The Crying of Lot 49
Miscommunication through Information Glut in Pynchon’s The Crying of Lot 49 College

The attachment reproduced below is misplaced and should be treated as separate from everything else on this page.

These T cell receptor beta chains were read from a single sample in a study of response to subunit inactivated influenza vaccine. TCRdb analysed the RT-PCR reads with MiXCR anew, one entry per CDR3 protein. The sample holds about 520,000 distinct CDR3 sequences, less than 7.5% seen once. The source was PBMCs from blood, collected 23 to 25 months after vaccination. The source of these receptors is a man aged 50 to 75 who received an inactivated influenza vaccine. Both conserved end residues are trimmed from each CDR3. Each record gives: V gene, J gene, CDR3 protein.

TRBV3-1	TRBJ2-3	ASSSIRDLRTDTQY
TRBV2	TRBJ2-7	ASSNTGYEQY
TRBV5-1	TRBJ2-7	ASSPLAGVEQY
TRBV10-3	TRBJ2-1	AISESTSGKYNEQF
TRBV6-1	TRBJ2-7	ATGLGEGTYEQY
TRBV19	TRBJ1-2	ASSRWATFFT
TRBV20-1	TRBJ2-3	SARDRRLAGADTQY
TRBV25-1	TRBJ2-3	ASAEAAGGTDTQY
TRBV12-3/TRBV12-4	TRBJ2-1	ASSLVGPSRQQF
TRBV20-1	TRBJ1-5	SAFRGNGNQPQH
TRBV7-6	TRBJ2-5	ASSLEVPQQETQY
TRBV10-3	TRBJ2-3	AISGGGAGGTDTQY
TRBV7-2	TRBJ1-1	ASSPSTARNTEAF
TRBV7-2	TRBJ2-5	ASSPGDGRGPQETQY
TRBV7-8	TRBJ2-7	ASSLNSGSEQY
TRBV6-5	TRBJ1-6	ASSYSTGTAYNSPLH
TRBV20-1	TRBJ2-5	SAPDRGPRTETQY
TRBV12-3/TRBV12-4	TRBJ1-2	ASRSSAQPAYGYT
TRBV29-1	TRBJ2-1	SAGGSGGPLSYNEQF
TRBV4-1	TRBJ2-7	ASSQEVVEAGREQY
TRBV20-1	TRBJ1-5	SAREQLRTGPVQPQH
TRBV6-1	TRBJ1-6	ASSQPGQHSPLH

“What we’ve got here is a failure to communicate,” Strother Martin stated in the 1967 film, Cool Hand Luke. This line could have easily been used in Thomas Pynchon’s novella published a year earlier, The Crying of Lot 49. The often convoluted novella tells the story of Oedipa Maas, a 1960s Californian housewife who becomes entangled in a search for the truth of a historical mystery involving her ex, Pierce Inverarity, as part of a scandal featuring the underground postal service, the Trystero. The complex plot of the story repeatedly features miscommunication occurring between characters at the hand of the numerous forms of media featured. As Oedipa seeks to sort through what hints are, and are not valuable in her attempts of reaching the bottom of the mystery, she becomes overwhelmed by the sheer quantity of clues and information at hand. Pynchon portrays Oedipa’s confusion in solving the mystery to deliver the ultimate message of the novella: as a result of what Pynchon depicts as an information glut, it has become impossible to recognize valuable messages in the contemporary world. Thus, Pynchon’s pervading message in The Crying of Lot 49 is that in spite of developments in the media for communication aimed at bringing...
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